What Comes Next For Small Businesses And The Paycheck Protection Program

With the funds for the Paycheck Protection Program (PPP) depleted as of today, as we hope for another tranche of the same amount or more to be approved by the government, here are some of the issues I have had to address with small businesses I deal with and some of the recommendations I am making to those federal workers I am contact with. I would love to know what everyone thinks. All feedback is welcome in the comments.

1. Timing

The original goal was to get money into the hands of small businesses so they could retain employees. It is obviously cheaper to subsidize retained workers than for employees to go on unemployment. Unfortunately, because of the double whammy of the funding not being received for several weeks AND the continuing closure of businesses, small businesses were forced to layoff, furlough or fire employees. Very often they worked with employees, helping them go on unemployment in order for them to make as much, if not more, money that way.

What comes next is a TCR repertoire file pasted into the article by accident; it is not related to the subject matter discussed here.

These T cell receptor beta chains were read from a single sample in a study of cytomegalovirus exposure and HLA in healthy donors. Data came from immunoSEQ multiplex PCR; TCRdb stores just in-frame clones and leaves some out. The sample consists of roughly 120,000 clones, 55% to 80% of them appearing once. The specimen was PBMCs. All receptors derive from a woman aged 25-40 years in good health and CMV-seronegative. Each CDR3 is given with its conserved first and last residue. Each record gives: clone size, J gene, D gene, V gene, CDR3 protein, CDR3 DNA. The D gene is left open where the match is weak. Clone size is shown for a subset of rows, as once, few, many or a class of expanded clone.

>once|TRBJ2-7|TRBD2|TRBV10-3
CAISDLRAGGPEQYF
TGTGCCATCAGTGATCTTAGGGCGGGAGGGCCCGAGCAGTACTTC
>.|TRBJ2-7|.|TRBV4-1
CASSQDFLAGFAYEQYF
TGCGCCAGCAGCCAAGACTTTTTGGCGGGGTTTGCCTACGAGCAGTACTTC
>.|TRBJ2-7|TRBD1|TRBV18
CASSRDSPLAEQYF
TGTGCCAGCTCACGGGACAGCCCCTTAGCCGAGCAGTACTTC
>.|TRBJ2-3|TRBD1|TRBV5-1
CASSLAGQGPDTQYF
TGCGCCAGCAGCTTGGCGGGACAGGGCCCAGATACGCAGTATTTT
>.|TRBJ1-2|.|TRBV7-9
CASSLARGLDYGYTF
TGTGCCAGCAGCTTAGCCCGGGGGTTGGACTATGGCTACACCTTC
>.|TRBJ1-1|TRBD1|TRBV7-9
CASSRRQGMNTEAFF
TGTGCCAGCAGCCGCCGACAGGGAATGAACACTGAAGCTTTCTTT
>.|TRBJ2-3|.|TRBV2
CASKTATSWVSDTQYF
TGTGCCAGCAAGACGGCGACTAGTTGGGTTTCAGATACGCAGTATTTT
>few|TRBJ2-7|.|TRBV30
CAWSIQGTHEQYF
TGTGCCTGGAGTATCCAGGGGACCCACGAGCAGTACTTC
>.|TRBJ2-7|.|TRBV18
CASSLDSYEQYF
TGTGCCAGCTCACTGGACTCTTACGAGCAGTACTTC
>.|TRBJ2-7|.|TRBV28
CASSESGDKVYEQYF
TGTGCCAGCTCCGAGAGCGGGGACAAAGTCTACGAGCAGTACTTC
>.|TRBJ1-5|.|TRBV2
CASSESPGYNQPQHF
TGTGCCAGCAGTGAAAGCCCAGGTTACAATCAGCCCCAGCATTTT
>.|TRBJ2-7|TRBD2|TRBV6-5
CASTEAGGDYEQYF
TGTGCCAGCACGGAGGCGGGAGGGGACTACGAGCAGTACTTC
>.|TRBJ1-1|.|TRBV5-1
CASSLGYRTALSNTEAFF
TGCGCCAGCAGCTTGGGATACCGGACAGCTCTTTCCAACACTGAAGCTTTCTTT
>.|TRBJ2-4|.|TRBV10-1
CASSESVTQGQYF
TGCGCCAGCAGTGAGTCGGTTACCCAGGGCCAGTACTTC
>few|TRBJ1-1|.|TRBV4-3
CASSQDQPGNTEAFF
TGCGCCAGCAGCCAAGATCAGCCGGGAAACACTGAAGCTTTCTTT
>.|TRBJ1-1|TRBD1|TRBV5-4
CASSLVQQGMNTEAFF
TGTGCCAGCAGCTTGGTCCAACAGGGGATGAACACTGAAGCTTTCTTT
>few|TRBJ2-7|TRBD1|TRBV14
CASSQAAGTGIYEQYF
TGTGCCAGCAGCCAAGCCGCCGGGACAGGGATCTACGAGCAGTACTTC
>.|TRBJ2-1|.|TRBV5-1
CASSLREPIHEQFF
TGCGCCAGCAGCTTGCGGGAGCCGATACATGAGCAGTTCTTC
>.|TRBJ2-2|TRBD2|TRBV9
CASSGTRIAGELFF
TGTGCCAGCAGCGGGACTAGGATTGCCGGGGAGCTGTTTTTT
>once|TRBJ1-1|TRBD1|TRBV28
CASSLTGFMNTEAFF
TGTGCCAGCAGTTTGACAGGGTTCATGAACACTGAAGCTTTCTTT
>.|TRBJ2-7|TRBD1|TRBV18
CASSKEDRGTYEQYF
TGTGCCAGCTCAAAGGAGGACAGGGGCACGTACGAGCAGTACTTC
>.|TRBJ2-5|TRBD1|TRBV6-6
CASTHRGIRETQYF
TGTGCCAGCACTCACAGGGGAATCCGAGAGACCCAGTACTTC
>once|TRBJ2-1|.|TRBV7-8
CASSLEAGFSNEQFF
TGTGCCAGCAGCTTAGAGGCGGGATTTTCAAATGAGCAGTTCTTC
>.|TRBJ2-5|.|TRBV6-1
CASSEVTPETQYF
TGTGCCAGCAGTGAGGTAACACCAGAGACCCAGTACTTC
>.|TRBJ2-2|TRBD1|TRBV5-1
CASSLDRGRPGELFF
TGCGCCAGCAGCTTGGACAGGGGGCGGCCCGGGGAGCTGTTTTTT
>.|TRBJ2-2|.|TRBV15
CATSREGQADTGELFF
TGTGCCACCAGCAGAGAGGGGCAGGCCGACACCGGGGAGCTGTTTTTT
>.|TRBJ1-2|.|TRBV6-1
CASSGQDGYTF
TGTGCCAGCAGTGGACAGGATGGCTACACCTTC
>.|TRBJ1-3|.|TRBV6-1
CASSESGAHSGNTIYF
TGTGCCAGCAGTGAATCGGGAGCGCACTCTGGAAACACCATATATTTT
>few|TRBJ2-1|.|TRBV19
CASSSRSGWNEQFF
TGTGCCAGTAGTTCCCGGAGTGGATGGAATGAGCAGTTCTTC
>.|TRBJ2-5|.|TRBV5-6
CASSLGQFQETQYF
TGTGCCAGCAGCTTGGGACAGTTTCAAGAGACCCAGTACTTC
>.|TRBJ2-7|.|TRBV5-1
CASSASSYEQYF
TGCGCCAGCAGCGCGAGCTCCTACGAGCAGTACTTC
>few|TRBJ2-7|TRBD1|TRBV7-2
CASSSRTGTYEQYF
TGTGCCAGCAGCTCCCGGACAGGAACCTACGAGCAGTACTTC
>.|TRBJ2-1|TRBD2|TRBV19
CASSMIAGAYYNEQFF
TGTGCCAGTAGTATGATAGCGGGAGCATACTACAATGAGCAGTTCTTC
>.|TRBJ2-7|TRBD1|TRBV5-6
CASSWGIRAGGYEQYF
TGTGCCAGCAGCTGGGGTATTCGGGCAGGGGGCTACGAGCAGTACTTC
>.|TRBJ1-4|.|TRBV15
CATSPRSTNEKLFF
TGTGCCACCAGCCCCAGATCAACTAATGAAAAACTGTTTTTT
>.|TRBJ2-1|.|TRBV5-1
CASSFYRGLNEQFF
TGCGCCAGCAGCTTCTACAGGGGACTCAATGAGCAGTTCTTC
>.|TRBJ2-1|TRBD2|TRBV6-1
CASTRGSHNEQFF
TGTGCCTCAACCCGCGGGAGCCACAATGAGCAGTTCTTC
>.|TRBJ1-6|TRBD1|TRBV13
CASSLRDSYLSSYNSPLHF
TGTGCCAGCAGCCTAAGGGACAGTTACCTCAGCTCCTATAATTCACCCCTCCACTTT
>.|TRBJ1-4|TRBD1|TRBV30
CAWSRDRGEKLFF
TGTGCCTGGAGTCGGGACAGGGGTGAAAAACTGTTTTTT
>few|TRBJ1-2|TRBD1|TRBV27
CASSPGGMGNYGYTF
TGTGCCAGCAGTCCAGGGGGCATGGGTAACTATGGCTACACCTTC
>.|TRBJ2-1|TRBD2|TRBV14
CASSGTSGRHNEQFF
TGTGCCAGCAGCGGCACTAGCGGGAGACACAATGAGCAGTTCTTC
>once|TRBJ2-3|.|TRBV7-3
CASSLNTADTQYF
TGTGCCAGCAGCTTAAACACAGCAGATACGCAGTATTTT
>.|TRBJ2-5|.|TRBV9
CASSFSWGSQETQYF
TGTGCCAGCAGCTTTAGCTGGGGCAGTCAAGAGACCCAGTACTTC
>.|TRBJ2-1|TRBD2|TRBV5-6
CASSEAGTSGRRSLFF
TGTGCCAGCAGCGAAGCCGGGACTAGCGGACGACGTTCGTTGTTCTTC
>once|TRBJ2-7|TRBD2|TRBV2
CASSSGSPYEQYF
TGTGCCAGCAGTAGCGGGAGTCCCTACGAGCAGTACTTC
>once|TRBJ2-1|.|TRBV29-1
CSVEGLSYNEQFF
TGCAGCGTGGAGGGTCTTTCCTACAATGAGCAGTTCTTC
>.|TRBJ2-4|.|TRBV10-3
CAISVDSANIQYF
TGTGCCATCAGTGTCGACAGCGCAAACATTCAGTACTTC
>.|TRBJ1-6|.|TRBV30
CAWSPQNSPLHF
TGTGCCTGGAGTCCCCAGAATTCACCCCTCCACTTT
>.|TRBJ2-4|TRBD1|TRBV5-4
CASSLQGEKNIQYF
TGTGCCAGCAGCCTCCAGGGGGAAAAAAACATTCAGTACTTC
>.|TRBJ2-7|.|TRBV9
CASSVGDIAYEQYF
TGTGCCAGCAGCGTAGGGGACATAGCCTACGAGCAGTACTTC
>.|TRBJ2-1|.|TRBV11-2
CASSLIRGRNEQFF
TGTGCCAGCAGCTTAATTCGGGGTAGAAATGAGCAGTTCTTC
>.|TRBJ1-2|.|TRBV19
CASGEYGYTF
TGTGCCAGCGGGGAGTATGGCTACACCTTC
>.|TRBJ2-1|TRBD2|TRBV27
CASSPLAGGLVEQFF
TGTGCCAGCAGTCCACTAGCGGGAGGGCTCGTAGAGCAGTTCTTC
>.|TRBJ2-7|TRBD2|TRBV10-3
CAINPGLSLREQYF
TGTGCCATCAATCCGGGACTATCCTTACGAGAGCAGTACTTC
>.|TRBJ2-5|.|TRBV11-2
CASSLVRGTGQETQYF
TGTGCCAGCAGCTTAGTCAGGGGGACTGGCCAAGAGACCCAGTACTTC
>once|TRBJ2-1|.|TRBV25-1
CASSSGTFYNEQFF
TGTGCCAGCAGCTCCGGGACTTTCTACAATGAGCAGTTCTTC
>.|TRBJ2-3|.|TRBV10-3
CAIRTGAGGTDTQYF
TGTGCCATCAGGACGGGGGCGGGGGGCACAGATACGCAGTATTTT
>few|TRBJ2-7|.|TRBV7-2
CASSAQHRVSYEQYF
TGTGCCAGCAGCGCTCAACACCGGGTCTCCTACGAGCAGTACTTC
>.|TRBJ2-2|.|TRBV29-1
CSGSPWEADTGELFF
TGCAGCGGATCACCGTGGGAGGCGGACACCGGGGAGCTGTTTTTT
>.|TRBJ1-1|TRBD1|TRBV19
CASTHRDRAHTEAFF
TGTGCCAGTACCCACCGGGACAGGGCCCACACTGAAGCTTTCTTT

Because of this current status, even as companies receive the PPP funding they find themselves with the big problem of whether or not to bring employees back knowing that they wont be able to immediately open back up.  So they will be paying employees not to work with the fear, and this is the biggest problem, that the PPP money for payroll will run out before they are able to open up.

Small businesses that qualify would prefer to delay use of the money until their authorities allow for them to open up for business. It is critical for them to be able to use the money to cover the 8 weeks of payroll when they are open, knowing that for the vast majority of the companies their businesses will be down significantly. So they will need the 8 weeks of PPP money for payroll while open for customers. 

2. 25% is not enough for non-payroll expenses

Its a fact that 25% of total PPP money is rarely enough to cover non payroll overhead. As a result they find themselves in a catch-22, they don't have enough money to stay current with their bills for the time when they are allowed to open up.

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